This rosy coup holds a drink from Cocktails de Paris, a book of cocktail recipes from Paris, published in 1929. (It’s available to download* for free here.) I was attracted to it because it called for Cherry Rocher, a French liqueur produced by a distillery that was founded in 1704 and is still making it today. Coup de roulis translates to “strong blow,” referring to…

This rosy coup holds a drink from Cocktails de Paris, a book of cocktail recipes from Paris, published in 1929. (It’s available to download* for free here.) I was attracted to it because it called for Cherry Rocher, a French liqueur produced by a distillery that was founded in 1704 and is still making it today. Coup de roulis translates to “strong blow,” referring to the strong sway or roll of a boat. My guess is that maybe it got its name because it has four different spirits in it? No matter, I needed a strong drink last week when my apartment sprung a fuite d’eau, causing a flood.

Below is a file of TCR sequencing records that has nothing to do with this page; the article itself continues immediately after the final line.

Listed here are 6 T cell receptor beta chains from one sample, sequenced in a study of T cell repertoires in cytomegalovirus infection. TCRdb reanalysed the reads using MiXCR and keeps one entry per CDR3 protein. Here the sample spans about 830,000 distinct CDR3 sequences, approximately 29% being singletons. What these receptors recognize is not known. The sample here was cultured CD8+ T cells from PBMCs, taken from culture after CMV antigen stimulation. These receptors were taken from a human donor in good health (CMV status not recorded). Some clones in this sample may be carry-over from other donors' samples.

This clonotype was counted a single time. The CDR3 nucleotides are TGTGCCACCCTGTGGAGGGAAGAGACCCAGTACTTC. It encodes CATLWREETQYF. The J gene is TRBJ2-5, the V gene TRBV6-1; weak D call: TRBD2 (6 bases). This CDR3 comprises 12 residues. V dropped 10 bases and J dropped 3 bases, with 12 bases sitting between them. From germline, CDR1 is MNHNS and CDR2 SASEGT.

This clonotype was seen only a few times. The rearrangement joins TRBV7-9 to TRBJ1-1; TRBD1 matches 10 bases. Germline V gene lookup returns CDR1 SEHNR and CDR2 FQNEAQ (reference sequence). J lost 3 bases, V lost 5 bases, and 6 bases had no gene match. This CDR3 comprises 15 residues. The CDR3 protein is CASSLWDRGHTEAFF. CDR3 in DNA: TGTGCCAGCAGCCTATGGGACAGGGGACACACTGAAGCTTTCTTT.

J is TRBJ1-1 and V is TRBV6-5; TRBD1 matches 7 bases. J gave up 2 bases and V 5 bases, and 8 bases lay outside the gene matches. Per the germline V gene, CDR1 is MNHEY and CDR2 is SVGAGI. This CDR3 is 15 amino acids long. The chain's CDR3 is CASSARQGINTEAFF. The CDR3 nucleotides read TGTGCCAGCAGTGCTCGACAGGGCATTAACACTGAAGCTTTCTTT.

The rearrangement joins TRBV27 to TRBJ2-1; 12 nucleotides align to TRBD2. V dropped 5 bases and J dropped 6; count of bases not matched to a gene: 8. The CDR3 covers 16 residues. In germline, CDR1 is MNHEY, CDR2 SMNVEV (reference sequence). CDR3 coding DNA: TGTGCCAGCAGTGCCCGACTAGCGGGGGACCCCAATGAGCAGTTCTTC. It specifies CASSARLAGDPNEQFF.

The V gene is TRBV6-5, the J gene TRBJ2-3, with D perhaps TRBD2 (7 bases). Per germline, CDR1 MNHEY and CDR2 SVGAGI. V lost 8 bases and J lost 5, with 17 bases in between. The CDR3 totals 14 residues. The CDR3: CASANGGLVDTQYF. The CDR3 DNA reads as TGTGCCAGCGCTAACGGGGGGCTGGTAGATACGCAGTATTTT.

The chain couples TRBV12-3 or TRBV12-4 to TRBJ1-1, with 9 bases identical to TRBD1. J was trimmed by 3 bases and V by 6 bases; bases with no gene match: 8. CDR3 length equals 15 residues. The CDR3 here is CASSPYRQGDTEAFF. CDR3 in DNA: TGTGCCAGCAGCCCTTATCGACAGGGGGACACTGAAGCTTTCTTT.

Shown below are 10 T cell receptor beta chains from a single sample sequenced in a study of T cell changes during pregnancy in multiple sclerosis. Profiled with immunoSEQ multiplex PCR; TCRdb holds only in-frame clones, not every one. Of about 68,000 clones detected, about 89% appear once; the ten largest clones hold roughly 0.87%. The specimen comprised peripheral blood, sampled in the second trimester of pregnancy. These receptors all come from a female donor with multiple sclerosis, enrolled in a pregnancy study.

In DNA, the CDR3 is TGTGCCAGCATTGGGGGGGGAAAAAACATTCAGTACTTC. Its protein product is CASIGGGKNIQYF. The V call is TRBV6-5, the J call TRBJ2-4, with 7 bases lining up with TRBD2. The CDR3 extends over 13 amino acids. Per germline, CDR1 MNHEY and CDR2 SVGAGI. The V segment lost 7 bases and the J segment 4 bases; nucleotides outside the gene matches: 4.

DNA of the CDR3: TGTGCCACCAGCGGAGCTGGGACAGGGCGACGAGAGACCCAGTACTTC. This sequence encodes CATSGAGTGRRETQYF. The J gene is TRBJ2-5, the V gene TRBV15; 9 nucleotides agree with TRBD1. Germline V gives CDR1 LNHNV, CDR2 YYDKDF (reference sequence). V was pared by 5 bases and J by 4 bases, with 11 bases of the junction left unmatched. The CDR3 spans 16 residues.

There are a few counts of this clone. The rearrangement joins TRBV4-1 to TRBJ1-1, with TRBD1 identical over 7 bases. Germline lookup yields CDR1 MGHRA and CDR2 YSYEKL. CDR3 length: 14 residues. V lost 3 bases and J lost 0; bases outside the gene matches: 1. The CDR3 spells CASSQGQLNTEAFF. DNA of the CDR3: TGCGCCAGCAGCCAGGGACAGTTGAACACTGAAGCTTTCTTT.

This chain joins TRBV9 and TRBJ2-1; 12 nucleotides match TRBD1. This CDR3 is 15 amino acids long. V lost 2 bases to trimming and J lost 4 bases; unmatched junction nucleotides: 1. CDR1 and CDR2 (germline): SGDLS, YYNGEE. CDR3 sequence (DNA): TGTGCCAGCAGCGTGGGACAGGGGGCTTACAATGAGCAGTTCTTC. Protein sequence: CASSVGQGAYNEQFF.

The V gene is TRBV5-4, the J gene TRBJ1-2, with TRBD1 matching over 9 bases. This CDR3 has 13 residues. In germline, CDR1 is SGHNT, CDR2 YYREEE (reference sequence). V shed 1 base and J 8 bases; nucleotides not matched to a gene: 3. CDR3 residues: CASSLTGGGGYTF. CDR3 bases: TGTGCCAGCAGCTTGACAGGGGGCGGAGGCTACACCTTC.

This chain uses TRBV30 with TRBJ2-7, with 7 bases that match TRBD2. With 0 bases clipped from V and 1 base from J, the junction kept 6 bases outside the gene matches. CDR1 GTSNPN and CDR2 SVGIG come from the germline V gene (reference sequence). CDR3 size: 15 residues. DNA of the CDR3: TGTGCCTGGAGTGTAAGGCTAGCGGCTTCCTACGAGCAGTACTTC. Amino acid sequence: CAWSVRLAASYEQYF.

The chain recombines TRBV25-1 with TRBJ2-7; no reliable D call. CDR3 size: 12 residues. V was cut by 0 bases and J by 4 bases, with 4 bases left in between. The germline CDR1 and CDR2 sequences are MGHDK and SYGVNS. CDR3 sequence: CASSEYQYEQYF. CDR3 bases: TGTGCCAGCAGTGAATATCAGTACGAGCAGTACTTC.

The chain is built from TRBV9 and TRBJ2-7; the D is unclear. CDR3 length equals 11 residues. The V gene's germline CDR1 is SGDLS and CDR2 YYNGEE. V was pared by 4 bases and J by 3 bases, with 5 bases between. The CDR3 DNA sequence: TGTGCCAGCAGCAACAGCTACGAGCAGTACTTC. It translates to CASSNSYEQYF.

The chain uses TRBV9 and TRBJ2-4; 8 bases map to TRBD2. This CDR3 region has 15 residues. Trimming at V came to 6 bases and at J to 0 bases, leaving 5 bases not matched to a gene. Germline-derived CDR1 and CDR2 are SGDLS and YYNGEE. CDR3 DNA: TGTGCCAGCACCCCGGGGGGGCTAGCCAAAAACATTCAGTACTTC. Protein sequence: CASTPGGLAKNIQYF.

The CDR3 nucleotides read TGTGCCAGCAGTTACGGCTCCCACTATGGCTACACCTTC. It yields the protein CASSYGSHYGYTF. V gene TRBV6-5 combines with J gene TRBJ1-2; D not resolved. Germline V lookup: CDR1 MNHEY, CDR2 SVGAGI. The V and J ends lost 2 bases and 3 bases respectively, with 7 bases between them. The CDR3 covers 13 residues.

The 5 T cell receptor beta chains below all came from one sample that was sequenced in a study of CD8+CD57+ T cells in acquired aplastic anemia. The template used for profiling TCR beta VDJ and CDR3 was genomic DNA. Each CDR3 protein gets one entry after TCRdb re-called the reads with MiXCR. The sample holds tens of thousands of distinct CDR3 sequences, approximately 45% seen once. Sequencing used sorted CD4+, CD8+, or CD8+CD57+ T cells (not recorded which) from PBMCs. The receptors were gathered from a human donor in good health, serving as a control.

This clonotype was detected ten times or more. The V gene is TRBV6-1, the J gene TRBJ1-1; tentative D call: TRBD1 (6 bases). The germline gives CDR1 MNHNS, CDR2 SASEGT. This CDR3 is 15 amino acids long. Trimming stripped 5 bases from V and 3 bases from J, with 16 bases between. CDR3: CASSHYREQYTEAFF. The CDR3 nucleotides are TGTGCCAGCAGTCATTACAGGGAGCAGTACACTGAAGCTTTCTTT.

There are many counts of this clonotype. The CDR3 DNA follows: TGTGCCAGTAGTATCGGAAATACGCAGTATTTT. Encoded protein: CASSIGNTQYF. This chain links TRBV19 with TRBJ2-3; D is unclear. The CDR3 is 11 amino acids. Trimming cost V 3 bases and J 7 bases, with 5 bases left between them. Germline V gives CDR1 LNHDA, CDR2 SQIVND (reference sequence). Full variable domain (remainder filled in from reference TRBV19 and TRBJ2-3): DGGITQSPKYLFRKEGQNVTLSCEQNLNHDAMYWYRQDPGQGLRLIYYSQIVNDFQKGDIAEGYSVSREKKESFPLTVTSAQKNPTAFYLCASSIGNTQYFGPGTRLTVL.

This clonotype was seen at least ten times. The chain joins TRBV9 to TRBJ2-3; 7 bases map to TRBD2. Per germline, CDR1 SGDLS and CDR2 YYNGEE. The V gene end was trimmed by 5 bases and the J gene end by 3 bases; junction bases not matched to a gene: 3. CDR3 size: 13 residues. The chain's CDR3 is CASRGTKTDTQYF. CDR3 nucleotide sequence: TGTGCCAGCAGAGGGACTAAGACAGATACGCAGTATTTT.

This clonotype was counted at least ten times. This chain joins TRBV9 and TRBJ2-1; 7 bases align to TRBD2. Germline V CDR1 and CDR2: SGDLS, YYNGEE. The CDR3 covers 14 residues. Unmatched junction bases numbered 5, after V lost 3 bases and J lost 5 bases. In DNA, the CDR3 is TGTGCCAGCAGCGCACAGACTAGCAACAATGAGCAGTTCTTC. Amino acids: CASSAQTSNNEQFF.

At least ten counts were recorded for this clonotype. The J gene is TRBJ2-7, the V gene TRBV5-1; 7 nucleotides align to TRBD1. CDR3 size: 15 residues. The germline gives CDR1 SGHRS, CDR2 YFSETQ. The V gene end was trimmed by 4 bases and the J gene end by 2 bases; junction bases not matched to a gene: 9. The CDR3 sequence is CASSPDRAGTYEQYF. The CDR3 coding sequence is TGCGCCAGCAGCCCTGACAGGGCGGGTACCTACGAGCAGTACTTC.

The Paris cocktail book is an excursion back in time, as was the leak, harkening back to other, um…issues I’ve had with my apartment. In the pages, there are words used, such as Angustura (with an alternative spelling that may be from days of yore) and ‘focking,’ a term I’d never heard of either, and when I searched Google for “cocktail focking,” let’s just say most of the search results were adult-only…and I don’t mean in the cocktail department.

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Strawberry Spritz

Recently I started reaching for my bottle of Vermouth Blanc more and more. I had opened it to make an El Presidente cocktail, but during an interview on my IG Live channel with Pierre-Olivier Rousseaux, owner of Dolin distillery in France, he remarked that their Chambéryzette apéritif, made in the French alps, could be made at home, anywhere, with fresh strawberries and white vermouth. So…

Recently I started reaching for my bottle of Vermouth Blanc more and more. I had opened it to make an El Presidente cocktail, but during an interview on my IG Live channel with Pierre-Olivier Rousseaux, owner of Dolin distillery in France, he remarked that their Chambéryzette apéritif, made in the French alps, could be made at home, anywhere, with fresh strawberries and white vermouth. So I took the plunge and made a batch myself.